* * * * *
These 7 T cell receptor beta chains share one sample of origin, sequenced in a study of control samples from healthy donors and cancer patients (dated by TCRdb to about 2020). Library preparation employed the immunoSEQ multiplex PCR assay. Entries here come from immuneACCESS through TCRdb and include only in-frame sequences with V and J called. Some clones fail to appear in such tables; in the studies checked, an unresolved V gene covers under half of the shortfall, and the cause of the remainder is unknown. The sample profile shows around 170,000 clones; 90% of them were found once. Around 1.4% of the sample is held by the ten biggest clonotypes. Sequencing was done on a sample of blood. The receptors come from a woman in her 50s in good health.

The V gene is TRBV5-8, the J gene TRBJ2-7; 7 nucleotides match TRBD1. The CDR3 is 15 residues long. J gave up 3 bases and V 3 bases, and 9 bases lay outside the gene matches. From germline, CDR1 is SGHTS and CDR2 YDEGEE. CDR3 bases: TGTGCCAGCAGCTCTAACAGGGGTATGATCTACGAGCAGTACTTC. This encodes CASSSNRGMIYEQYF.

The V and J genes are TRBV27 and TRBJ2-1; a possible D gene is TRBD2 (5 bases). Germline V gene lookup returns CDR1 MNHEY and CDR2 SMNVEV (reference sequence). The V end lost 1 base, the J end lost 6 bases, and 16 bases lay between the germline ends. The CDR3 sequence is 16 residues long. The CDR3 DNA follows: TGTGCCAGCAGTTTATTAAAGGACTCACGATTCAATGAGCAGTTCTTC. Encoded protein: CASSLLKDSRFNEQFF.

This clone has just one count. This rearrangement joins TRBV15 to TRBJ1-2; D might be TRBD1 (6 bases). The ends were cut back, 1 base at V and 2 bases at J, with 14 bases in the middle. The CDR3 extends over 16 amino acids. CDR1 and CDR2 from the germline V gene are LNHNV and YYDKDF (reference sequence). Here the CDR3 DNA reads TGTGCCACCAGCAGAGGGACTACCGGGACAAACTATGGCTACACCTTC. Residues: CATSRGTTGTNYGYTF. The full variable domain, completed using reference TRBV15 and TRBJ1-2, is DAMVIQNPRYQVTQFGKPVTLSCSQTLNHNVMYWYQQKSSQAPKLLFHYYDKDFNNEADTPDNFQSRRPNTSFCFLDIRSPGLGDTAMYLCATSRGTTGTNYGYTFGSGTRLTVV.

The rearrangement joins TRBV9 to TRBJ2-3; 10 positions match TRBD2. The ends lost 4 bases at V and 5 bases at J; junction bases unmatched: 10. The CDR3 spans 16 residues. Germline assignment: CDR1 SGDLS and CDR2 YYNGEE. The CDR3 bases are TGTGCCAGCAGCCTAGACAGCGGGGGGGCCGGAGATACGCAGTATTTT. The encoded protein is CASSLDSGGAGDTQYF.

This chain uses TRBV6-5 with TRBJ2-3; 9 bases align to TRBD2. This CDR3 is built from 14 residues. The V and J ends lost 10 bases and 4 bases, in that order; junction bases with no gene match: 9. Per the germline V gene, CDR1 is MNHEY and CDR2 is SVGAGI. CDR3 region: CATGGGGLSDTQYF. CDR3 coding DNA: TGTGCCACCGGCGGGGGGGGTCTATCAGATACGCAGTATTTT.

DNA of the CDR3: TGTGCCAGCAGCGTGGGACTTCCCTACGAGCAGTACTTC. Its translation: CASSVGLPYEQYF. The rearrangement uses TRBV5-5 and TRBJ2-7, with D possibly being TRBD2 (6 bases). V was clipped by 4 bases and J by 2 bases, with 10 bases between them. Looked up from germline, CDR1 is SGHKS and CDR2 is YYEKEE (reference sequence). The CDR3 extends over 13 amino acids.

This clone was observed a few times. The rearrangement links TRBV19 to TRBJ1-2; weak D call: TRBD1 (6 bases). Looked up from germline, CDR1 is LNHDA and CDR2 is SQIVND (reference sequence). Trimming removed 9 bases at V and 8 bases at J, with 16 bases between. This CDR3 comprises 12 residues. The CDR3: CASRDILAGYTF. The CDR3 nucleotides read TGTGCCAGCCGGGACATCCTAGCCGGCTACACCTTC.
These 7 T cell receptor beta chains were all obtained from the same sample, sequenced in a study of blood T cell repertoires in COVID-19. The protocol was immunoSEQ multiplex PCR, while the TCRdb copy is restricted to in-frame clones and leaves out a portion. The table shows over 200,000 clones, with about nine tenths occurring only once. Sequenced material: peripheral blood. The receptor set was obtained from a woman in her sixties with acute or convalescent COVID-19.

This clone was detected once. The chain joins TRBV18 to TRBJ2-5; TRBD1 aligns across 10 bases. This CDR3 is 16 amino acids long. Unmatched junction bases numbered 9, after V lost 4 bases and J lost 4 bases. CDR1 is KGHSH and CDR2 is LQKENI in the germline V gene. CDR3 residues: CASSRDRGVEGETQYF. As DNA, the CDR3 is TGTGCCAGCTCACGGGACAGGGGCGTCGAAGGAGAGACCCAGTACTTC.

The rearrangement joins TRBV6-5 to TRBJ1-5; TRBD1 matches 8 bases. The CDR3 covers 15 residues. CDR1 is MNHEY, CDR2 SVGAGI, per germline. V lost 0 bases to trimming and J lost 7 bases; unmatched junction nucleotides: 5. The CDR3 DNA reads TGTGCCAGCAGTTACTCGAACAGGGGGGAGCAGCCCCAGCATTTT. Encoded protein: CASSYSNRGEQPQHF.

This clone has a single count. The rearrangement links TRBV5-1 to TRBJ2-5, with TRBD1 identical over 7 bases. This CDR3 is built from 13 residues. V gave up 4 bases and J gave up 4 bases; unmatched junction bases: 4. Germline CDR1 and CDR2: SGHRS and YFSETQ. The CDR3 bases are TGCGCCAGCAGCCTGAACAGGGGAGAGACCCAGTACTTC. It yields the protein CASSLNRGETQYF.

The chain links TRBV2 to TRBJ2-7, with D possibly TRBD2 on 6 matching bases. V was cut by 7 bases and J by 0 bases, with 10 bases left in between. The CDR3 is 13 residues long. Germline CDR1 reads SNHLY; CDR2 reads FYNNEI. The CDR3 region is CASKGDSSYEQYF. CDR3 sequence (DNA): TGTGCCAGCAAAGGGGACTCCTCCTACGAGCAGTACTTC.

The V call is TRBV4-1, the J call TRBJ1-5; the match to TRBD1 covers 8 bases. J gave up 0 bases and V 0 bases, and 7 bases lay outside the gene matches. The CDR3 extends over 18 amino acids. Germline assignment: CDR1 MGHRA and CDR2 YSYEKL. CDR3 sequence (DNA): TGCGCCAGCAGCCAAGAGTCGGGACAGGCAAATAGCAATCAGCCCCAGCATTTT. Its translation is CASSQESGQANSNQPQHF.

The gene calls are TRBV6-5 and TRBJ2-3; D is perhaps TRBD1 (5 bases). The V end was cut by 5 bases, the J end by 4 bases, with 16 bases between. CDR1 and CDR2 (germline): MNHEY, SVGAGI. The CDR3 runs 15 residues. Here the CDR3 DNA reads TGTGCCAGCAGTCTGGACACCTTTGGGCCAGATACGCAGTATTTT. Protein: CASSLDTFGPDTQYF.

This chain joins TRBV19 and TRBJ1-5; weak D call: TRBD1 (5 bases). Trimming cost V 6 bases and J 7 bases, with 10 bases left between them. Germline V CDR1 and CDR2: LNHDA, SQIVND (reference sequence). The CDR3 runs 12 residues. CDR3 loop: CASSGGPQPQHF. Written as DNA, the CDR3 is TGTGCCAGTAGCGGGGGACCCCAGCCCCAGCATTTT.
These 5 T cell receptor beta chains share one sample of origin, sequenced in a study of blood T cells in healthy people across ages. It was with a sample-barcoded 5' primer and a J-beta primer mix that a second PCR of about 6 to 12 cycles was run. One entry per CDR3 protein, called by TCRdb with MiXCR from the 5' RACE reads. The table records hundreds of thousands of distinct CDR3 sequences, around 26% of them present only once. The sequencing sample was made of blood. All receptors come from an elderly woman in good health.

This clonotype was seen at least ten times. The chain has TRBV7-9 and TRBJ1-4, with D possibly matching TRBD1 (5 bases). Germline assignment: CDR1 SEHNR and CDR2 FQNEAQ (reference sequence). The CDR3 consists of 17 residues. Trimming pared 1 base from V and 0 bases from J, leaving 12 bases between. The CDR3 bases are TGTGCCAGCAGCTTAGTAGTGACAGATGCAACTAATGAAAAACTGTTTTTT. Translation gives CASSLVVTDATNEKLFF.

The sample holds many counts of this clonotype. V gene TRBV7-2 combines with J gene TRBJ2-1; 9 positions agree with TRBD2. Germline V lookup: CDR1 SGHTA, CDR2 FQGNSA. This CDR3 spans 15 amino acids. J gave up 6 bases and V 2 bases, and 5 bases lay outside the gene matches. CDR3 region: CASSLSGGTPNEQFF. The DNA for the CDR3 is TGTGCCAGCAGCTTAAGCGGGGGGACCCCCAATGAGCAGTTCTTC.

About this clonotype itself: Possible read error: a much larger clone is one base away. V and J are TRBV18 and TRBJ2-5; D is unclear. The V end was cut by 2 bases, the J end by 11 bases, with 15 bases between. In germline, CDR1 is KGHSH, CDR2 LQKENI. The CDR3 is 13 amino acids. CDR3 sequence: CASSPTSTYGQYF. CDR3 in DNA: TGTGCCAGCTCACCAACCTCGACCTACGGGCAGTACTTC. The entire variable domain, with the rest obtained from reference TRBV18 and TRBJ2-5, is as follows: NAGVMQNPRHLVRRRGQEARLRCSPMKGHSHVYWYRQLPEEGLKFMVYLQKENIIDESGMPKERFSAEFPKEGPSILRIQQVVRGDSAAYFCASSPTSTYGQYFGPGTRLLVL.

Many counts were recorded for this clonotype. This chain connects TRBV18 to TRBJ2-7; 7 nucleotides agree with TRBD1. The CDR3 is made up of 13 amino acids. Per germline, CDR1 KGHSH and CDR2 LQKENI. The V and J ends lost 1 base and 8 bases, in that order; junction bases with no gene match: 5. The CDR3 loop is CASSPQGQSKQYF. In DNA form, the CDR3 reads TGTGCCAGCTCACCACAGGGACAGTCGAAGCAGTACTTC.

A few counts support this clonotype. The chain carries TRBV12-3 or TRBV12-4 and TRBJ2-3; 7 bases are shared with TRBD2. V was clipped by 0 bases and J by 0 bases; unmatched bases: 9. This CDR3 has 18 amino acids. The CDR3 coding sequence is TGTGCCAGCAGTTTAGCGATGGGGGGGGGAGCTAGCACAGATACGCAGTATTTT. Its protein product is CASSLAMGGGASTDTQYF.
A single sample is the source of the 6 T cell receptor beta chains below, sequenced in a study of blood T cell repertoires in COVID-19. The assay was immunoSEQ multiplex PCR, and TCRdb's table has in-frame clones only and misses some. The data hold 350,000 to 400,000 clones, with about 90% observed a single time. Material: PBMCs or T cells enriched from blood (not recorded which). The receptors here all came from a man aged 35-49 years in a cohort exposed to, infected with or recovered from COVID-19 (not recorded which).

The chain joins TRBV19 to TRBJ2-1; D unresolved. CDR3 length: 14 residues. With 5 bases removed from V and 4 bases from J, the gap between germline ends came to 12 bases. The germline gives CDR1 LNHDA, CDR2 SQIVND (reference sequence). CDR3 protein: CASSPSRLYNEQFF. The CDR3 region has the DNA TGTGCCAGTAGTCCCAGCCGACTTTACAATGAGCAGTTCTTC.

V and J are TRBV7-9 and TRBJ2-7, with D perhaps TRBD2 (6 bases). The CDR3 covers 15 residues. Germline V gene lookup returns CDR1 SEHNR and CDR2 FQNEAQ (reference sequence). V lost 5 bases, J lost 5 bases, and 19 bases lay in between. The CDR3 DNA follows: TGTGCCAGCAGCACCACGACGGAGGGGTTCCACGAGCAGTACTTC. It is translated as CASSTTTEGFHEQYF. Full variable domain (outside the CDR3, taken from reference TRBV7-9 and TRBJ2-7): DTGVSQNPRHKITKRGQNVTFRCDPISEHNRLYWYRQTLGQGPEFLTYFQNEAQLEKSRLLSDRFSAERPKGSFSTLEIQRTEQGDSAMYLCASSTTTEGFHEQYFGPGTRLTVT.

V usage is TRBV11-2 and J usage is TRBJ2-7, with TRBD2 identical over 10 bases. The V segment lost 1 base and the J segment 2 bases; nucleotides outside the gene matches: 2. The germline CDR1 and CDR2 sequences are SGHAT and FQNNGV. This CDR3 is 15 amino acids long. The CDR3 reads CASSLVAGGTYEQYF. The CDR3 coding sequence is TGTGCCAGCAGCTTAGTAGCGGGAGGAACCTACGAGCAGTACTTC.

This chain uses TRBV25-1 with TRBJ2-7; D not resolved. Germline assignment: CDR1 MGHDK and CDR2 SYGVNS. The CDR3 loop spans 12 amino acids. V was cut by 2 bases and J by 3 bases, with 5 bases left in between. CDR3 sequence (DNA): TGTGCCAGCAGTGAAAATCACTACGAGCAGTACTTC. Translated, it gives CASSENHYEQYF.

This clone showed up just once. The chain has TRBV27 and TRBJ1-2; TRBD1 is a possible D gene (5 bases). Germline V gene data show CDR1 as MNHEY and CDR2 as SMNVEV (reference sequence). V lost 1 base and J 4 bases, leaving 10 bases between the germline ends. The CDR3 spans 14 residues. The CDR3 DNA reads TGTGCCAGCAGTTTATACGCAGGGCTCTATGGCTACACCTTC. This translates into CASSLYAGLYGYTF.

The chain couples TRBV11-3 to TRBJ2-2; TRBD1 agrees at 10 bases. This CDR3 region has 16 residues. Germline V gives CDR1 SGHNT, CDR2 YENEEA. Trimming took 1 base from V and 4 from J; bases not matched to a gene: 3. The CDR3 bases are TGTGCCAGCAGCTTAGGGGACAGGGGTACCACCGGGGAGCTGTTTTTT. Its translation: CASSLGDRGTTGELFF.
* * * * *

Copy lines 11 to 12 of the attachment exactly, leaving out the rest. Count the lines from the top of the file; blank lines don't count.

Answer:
The rearrangement joins TRBV6-5 to TRBJ1-5; TRBD1 matches 8 bases. The CDR3 covers 15 residues. CDR1 is MNHEY, CDR2 SVGAGI, per germline. V lost 0 bases to trimming and J lost 7 bases; unmatched junction nucleotides: 5. The CDR3 DNA reads TGTGCCAGCAGTTACTCGAACAGGGGGGAGCAGCCCCAGCATTTT. Encoded protein: CASSYSNRGEQPQHF.

This clone has a single count. The rearrangement links TRBV5-1 to TRBJ2-5, with TRBD1 identical over 7 bases. This CDR3 is built from 13 residues. V gave up 4 bases and J gave up 4 bases; unmatched junction bases: 4. Germline CDR1 and CDR2: SGHRS and YFSETQ. The CDR3 bases are TGCGCCAGCAGCCTGAACAGGGGAGAGACCCAGTACTTC. It yields the protein CASSLNRGETQYF.